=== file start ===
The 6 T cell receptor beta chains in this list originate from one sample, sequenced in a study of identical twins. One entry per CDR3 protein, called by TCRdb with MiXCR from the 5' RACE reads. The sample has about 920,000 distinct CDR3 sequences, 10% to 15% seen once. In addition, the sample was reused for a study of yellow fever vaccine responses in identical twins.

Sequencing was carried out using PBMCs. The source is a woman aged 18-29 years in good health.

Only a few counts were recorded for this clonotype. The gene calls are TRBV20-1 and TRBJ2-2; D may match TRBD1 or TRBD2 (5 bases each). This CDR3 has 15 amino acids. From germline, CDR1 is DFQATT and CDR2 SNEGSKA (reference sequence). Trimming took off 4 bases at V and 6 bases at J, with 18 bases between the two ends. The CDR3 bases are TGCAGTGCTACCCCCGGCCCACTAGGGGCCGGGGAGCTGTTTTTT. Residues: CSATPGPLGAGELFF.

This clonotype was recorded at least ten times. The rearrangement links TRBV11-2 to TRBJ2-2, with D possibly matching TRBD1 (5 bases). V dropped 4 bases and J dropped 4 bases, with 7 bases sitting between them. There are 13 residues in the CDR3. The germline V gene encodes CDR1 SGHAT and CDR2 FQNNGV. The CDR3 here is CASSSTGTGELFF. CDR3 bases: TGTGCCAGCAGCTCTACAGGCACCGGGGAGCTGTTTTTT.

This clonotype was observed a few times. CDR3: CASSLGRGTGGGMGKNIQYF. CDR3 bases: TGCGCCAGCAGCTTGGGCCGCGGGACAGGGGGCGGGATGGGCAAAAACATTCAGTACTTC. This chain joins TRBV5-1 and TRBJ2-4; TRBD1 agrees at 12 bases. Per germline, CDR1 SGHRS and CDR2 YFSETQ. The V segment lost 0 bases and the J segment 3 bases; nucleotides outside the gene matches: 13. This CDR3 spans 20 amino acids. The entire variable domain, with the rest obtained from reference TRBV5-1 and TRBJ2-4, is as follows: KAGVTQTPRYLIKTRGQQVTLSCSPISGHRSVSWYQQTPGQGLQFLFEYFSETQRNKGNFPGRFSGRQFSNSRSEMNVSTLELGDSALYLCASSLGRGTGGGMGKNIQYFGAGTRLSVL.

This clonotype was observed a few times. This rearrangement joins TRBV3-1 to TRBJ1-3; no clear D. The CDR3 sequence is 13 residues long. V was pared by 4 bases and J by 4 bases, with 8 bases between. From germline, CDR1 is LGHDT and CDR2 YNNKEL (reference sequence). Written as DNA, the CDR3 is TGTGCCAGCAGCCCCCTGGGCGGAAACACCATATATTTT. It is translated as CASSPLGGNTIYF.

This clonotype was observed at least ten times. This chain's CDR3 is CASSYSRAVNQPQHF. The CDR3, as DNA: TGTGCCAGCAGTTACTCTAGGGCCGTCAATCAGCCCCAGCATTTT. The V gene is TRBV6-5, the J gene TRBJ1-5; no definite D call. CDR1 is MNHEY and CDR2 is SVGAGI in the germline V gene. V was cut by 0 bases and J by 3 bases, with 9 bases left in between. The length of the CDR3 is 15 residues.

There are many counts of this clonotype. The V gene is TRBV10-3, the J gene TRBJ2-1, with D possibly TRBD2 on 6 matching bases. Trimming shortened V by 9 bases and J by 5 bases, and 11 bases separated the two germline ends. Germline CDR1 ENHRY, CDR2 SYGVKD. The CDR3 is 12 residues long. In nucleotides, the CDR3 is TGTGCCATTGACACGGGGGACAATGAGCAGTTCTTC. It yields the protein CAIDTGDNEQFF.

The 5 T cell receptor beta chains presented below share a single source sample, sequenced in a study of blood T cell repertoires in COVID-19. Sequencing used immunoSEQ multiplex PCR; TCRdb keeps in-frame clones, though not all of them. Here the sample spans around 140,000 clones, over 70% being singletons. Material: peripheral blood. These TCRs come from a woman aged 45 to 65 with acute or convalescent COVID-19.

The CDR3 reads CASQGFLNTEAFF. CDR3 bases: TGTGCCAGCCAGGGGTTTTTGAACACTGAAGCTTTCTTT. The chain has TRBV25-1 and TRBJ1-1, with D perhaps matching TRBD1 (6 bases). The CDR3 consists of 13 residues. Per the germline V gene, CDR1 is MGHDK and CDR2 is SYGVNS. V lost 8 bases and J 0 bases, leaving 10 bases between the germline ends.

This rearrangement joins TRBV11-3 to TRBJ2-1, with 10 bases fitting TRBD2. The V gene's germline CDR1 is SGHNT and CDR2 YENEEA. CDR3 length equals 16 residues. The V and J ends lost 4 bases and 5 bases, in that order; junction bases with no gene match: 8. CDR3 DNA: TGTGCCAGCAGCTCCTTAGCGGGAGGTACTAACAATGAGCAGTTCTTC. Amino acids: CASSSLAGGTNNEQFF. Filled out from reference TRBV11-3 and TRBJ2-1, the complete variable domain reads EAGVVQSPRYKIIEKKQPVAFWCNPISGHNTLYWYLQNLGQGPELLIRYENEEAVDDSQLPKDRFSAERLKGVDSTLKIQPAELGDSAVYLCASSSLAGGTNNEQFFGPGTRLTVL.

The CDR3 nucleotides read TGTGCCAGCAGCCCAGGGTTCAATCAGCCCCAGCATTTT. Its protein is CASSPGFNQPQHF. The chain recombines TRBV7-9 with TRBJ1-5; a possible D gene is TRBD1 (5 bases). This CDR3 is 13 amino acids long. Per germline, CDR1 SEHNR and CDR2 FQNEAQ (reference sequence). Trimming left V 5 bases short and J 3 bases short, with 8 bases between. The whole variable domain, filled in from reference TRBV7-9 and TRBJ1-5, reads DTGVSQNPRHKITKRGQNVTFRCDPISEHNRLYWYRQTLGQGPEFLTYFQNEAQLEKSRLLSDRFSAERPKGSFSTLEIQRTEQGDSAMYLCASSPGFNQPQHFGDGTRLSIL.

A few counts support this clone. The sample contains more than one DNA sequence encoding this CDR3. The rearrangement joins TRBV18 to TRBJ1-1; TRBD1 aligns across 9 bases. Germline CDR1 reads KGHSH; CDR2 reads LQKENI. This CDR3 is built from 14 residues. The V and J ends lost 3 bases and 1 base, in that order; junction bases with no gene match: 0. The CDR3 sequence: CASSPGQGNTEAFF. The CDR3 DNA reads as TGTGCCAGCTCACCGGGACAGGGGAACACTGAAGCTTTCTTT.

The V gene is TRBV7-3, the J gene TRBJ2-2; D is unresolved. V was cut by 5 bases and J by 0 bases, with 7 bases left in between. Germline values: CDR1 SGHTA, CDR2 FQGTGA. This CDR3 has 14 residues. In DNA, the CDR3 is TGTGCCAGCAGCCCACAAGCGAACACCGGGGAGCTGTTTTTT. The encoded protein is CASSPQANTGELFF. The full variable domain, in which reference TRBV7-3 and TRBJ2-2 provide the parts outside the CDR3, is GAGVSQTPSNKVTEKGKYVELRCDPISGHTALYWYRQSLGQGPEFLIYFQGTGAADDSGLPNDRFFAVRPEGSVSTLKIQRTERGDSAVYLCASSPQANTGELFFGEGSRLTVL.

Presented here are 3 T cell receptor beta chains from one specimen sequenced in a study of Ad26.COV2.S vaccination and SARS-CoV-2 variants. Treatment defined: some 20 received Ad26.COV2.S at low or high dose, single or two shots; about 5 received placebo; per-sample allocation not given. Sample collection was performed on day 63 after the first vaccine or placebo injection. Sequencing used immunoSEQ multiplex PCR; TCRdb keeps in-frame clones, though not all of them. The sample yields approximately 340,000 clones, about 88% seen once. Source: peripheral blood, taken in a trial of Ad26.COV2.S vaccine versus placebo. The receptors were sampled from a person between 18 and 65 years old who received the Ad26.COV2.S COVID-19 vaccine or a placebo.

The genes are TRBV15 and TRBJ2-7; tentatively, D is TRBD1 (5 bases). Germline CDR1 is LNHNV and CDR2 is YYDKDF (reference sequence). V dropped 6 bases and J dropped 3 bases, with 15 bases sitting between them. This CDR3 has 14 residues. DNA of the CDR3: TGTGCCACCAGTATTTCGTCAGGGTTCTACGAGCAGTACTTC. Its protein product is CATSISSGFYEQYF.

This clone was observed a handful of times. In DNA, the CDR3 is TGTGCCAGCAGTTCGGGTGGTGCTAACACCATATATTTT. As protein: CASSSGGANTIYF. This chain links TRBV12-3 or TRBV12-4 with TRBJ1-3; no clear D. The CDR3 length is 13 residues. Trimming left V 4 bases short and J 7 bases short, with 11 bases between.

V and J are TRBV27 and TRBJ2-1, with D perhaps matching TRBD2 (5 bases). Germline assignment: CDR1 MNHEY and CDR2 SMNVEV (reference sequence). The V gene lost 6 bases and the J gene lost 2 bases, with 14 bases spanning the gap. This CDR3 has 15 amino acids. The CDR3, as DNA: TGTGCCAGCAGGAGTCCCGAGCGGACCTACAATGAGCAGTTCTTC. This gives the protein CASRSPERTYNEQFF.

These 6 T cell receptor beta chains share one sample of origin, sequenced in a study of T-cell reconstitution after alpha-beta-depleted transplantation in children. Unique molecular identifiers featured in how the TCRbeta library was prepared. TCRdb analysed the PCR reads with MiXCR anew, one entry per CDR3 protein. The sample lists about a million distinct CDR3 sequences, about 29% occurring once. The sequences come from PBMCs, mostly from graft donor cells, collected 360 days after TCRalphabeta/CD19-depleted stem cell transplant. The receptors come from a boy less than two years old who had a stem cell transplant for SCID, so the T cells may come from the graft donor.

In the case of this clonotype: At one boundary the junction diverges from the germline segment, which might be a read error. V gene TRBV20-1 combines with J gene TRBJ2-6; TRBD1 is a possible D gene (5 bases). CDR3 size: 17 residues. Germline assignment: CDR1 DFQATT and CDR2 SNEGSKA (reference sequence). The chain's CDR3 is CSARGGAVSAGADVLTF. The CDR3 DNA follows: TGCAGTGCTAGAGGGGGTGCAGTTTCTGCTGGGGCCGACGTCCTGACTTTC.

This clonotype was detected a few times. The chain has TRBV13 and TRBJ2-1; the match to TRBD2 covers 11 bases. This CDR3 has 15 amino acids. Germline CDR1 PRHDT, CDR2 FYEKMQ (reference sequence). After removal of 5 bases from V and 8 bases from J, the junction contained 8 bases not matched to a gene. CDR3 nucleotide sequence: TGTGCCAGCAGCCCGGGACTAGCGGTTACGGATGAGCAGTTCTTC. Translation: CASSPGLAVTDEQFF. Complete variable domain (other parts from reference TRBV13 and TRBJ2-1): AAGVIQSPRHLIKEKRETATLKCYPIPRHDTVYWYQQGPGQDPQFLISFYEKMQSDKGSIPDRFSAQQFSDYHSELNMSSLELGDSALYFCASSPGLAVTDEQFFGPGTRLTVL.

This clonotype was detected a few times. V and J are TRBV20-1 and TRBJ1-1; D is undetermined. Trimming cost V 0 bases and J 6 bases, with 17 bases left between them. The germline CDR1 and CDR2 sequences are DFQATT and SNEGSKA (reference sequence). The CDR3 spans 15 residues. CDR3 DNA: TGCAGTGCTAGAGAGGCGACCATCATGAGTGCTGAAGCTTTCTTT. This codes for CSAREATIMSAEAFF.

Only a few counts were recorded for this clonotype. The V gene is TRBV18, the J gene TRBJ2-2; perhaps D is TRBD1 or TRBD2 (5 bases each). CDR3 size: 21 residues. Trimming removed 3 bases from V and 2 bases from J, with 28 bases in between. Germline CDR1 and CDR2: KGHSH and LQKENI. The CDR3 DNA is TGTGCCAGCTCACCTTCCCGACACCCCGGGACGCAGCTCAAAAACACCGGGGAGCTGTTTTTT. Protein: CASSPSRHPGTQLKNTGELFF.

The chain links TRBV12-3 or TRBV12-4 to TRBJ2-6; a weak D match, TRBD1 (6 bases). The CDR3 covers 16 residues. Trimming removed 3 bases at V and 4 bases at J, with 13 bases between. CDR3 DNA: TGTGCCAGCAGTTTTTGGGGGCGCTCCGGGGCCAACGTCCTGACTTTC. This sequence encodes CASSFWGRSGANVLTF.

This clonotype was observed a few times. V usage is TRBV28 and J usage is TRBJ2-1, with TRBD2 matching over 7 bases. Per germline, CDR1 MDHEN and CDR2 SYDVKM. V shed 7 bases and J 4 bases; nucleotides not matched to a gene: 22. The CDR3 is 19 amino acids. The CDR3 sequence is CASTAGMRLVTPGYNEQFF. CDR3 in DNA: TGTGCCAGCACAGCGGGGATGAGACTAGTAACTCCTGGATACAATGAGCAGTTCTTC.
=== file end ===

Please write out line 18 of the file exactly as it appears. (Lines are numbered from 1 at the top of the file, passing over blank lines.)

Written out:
V and J are TRBV27 and TRBJ2-1, with D perhaps matching TRBD2 (5 bases). Germline assignment: CDR1 MNHEY and CDR2 SMNVEV (reference sequence). The V gene lost 6 bases and the J gene lost 2 bases, with 14 bases spanning the gap. This CDR3 has 15 amino acids. The CDR3, as DNA: TGTGCCAGCAGGAGTCCCGAGCGGACCTACAATGAGCAGTTCTTC. This gives the protein CASRSPERTYNEQFF.